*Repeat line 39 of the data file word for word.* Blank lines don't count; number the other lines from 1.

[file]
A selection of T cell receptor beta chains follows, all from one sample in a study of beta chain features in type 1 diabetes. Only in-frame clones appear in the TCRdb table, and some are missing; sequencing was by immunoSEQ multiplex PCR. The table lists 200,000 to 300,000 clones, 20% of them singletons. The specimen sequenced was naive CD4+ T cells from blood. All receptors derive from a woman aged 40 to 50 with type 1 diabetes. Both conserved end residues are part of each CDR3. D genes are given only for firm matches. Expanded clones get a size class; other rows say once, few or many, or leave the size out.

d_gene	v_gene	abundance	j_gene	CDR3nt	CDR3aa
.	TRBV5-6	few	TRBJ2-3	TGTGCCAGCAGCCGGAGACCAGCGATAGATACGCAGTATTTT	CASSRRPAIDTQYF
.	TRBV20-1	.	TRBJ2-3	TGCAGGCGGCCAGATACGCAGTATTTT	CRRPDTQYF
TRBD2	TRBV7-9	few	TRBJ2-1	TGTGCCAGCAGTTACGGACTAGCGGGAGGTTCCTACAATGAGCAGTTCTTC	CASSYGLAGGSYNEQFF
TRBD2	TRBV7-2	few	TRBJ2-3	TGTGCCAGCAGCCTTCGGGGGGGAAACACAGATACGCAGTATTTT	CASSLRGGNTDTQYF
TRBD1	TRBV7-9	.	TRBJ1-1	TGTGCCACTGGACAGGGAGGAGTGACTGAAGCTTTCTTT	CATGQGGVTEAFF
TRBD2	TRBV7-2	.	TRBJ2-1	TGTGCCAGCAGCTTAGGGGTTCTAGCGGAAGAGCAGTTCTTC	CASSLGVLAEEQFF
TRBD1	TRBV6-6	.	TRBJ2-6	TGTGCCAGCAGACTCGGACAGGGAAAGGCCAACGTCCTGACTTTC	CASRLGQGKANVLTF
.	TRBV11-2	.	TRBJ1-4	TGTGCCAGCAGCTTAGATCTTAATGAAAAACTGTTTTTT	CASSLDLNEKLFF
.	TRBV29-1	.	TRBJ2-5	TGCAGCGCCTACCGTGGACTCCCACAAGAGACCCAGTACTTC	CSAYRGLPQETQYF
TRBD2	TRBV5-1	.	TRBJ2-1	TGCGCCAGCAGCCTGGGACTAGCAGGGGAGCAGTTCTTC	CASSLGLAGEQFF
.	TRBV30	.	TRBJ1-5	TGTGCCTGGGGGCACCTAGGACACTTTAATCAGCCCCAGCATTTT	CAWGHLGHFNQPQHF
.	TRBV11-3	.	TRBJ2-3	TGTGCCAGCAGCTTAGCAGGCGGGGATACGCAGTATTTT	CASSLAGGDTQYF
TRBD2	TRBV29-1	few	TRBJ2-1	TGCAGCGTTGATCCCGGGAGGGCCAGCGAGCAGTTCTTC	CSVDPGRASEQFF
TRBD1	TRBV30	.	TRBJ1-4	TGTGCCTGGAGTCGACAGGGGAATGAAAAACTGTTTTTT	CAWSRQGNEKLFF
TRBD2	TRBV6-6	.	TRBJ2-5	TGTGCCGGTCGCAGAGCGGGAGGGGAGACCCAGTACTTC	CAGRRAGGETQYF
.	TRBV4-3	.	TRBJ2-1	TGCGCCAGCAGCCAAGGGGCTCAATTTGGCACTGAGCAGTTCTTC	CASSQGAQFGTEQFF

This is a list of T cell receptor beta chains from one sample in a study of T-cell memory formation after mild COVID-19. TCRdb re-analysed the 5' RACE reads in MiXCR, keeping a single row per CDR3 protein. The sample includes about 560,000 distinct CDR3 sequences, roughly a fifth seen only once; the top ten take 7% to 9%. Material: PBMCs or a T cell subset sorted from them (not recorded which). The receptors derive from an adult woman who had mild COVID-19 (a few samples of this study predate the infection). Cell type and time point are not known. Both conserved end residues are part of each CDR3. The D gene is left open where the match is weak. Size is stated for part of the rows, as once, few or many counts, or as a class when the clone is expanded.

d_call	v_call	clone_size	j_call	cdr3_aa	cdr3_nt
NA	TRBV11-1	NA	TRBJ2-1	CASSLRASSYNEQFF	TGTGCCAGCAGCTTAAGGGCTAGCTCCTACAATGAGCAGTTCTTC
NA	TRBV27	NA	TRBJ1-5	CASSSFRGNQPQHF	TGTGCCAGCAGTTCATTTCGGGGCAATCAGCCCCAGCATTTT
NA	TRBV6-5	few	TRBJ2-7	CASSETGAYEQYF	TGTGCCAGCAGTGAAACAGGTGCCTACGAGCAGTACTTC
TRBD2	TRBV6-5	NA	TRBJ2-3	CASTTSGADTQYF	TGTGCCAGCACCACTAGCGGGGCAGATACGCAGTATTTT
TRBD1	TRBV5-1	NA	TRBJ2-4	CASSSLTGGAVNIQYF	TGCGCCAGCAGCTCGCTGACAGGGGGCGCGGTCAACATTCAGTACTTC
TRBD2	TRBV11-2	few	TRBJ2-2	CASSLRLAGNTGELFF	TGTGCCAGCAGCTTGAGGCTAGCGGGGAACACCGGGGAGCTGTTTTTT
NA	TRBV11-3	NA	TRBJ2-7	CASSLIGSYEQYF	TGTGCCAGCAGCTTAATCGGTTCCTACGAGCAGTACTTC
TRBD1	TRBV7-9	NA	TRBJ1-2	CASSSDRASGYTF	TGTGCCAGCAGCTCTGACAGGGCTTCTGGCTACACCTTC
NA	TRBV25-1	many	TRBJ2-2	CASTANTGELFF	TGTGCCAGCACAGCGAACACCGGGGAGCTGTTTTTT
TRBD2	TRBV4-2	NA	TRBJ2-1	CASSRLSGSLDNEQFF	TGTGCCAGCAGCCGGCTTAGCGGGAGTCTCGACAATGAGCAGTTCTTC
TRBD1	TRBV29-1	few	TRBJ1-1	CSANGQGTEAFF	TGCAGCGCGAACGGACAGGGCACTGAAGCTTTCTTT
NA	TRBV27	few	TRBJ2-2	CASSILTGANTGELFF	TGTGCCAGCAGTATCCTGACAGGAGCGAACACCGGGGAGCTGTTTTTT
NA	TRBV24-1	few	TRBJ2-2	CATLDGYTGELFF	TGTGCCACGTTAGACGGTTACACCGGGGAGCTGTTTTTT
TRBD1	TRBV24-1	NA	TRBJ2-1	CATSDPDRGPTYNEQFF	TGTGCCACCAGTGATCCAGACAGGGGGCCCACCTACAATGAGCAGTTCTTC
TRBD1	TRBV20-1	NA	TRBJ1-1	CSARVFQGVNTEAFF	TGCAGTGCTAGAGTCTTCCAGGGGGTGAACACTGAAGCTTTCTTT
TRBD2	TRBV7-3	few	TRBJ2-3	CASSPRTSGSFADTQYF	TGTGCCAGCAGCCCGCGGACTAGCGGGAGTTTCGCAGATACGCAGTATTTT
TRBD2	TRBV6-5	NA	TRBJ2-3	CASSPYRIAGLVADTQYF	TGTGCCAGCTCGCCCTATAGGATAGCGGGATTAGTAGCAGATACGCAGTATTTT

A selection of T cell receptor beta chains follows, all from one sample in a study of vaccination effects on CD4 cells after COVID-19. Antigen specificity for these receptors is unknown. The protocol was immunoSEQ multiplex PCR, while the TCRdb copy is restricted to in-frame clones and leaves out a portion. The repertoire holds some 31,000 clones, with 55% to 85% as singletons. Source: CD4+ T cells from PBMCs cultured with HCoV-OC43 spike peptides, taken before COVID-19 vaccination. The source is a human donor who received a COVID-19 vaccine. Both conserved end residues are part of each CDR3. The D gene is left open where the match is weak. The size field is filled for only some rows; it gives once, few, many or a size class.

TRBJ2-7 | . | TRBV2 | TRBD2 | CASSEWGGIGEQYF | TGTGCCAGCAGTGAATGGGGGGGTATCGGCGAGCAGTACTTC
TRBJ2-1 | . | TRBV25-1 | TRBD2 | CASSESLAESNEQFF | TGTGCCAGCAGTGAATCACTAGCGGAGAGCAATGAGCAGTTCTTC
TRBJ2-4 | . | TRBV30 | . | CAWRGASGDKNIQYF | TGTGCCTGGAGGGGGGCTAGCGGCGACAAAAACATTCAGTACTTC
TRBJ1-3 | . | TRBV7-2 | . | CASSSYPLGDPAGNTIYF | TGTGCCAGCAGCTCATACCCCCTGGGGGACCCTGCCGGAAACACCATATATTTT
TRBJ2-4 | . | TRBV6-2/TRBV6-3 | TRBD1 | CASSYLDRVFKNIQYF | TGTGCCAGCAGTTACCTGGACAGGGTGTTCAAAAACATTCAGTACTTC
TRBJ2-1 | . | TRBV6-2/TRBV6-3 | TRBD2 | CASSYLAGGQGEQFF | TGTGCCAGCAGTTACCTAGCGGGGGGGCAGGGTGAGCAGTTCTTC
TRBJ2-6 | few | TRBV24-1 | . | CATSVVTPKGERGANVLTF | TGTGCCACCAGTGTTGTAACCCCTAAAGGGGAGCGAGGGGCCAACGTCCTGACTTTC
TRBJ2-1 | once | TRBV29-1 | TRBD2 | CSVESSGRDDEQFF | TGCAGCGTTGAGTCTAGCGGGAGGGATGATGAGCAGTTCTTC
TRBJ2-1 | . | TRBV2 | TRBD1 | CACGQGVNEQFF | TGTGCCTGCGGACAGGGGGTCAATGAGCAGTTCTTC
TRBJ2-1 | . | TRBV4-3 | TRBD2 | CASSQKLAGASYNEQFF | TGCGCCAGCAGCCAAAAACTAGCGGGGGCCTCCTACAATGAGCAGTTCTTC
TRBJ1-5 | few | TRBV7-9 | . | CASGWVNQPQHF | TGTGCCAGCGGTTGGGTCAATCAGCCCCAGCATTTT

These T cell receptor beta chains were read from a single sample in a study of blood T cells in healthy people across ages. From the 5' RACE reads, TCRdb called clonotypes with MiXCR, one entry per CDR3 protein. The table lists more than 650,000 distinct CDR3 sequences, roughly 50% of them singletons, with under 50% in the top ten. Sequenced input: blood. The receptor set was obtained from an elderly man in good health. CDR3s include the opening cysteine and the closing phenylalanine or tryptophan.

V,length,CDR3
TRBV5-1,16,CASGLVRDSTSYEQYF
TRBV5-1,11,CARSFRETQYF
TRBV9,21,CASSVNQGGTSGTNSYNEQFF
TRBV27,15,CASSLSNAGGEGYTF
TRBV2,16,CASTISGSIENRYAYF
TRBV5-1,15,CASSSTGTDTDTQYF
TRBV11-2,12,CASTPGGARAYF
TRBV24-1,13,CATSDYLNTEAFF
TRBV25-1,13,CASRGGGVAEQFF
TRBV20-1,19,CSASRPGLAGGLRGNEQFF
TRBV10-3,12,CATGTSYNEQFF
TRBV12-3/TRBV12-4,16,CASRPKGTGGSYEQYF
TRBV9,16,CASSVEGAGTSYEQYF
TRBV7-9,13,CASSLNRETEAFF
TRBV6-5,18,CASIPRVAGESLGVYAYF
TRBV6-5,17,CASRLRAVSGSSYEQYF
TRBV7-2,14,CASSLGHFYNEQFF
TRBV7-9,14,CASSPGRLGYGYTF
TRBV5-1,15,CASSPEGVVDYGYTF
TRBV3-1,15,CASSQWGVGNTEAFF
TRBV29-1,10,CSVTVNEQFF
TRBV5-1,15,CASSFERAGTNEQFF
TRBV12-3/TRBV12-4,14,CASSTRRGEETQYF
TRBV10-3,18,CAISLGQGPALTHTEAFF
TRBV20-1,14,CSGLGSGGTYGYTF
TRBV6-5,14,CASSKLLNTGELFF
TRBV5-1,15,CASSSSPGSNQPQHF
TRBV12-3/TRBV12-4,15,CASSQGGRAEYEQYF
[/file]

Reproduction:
TRBJ2-7 | . | TRBV2 | TRBD2 | CASSEWGGIGEQYF | TGTGCCAGCAGTGAATGGGGGGGTATCGGCGAGCAGTACTTC